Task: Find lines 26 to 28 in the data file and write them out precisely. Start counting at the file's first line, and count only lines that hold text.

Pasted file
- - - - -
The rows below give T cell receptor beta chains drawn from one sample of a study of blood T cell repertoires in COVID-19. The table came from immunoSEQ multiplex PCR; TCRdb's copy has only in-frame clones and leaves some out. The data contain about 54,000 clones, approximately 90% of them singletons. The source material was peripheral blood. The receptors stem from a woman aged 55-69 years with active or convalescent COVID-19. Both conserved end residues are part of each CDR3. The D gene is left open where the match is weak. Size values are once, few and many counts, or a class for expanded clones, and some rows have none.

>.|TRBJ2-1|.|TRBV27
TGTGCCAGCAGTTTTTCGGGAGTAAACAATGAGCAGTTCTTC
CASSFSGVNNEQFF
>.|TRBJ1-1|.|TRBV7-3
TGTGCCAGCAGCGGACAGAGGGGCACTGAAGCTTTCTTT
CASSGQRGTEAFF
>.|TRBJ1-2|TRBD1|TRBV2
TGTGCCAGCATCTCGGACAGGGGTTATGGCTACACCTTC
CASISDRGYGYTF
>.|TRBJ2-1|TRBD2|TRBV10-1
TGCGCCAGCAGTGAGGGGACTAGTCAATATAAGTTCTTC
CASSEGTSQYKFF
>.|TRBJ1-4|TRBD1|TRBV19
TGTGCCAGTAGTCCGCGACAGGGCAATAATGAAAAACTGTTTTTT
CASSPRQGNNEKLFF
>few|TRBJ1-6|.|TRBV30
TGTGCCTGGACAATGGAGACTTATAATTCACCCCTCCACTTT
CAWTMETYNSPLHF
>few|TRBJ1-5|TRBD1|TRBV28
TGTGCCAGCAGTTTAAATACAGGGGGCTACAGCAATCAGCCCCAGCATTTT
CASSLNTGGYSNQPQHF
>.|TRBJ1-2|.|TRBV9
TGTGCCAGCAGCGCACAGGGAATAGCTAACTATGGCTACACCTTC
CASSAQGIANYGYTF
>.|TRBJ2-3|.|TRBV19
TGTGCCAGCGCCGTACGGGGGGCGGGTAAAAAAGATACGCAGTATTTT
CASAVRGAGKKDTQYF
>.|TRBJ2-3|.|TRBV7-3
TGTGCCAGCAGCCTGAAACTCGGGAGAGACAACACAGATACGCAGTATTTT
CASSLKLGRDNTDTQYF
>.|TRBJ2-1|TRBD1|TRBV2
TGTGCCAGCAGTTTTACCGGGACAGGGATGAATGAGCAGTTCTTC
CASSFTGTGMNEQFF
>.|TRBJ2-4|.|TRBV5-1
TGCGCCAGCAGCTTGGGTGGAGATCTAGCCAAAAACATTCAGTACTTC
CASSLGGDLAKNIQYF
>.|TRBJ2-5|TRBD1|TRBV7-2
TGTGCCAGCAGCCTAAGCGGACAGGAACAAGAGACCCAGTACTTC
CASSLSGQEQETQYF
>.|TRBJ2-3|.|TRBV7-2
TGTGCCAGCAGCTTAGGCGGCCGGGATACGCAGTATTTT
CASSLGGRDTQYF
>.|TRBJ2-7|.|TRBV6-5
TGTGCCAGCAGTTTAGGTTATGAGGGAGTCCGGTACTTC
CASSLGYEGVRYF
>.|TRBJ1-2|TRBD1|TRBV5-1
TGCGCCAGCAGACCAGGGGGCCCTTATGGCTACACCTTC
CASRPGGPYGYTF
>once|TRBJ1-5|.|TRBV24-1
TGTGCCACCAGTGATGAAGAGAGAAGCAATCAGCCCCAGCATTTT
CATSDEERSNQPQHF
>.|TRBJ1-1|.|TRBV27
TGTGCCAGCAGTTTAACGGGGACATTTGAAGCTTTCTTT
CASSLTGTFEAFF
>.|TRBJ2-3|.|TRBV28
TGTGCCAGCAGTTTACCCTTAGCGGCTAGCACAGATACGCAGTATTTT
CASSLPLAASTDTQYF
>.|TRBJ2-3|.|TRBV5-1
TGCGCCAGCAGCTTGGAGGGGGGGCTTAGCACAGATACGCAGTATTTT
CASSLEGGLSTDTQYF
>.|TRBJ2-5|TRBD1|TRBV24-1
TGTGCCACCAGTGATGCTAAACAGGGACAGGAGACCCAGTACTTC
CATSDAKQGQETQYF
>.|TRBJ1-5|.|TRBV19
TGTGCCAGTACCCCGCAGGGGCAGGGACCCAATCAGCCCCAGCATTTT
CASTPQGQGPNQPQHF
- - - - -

>.|TRBJ2-3|.|TRBV19
TGTGCCAGCGCCGTACGGGGGGCGGGTAAAAAAGATACGCAGTATTTT
CASAVRGAGKKDTQYF